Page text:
Columbine Victim’s Uncle Gets School Thinking About Student Safety
KREMMLING, Colo. (CBS4) – More and more high school are tackling the tough subject of protecting students from violence in schools, and at a school in Grand County on Wednesday FBI officials joined with the uncle of a Columbine victim to help address the issue.
West Grand High School in Kremmling was packed with many parents Wednesday night who came to a meeting wanting to learn how better to protect their children. The program they were handed before they sat down said simply “Let’s Talk About Extreme School Violence.”
“School districts are coming together and communities are coming together to put plans in place and make sure that kids are safe,” West Grand School District Superintendent Terry Vanderpan told CBS4.
During the meeting school officials talked about what safety measures they are taking and FBI experts listed statistics when it comes to school violence. That including the fact that there’s slightly more than a one in 2 million chance that a student will be exposed to extreme violence.
Taking a different approach to the same problem was Larry Scott, uncle of Rachel Scott, the 17-year-old who was the first of the 13 people who were killed in the Columbine High School massacre. He told those at the meeting that school safety can be impacted not just by security, but by students themselves.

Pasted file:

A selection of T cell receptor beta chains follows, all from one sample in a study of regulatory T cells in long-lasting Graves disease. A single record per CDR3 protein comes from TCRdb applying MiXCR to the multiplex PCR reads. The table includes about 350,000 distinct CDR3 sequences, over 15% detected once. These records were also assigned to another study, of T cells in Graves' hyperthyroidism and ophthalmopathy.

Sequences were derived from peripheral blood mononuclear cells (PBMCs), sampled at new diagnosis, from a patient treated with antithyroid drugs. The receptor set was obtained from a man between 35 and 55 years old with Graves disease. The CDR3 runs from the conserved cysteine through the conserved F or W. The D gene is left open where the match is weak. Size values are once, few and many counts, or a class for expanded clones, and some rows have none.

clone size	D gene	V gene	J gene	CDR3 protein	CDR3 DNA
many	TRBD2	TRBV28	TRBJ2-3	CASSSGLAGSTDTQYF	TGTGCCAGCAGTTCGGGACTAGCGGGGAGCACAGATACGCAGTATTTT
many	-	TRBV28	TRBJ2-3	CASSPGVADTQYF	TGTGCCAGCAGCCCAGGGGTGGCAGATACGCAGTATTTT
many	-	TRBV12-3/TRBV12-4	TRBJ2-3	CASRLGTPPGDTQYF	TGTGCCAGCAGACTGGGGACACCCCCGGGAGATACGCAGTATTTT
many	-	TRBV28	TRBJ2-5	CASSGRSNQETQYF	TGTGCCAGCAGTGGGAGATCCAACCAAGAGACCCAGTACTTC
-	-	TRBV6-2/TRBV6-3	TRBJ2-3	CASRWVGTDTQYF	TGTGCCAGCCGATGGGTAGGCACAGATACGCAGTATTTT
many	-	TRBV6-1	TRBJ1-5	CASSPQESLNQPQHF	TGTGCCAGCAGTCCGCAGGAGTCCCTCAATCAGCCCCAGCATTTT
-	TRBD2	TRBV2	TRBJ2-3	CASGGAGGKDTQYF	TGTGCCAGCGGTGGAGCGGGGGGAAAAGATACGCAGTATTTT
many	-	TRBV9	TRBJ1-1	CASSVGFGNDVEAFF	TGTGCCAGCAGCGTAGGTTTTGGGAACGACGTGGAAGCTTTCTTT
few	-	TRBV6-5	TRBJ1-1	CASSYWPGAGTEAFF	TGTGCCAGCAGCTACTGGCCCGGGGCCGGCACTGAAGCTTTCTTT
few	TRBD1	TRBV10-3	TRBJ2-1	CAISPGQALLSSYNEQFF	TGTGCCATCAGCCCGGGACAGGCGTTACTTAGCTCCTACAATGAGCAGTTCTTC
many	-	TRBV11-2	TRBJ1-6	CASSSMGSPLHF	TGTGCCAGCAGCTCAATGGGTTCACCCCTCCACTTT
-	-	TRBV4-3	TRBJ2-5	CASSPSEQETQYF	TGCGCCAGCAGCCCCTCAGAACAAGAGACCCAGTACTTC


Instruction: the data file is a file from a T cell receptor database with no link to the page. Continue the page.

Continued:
Scott is a presenter for a nonprofit organization in Littleton called Rachel’s Challenge. His method challenges parents and students to eliminate prejudice, look at the best in others and choose positive influences.
“We’ve got to have our hearts changed, and if we don’t get to the heart of a human being and begin to change that, then we’re not going to see anything change,” Scott said.
Scott now travels across the country sharing his neice’s story, which includes sharing the diaries Rachel left behind after the shooting 14 years ago and discussing the impact she has had on others.
“She said ‘I have this theory that if people go out of their way to show compassion, it will start a chain reaction of the same, and people will never know how far a little kindness can go,’ ” Scott told CBS4.
Scott says kind words can turn a troubled student into a caring person.
“Sometimes it is hard to talk about it, but it brings it home for me because I lived it,” said Scott, whose two children were also at Columbine High School on the day of the shooting.
LINK: Rachel’s Challenge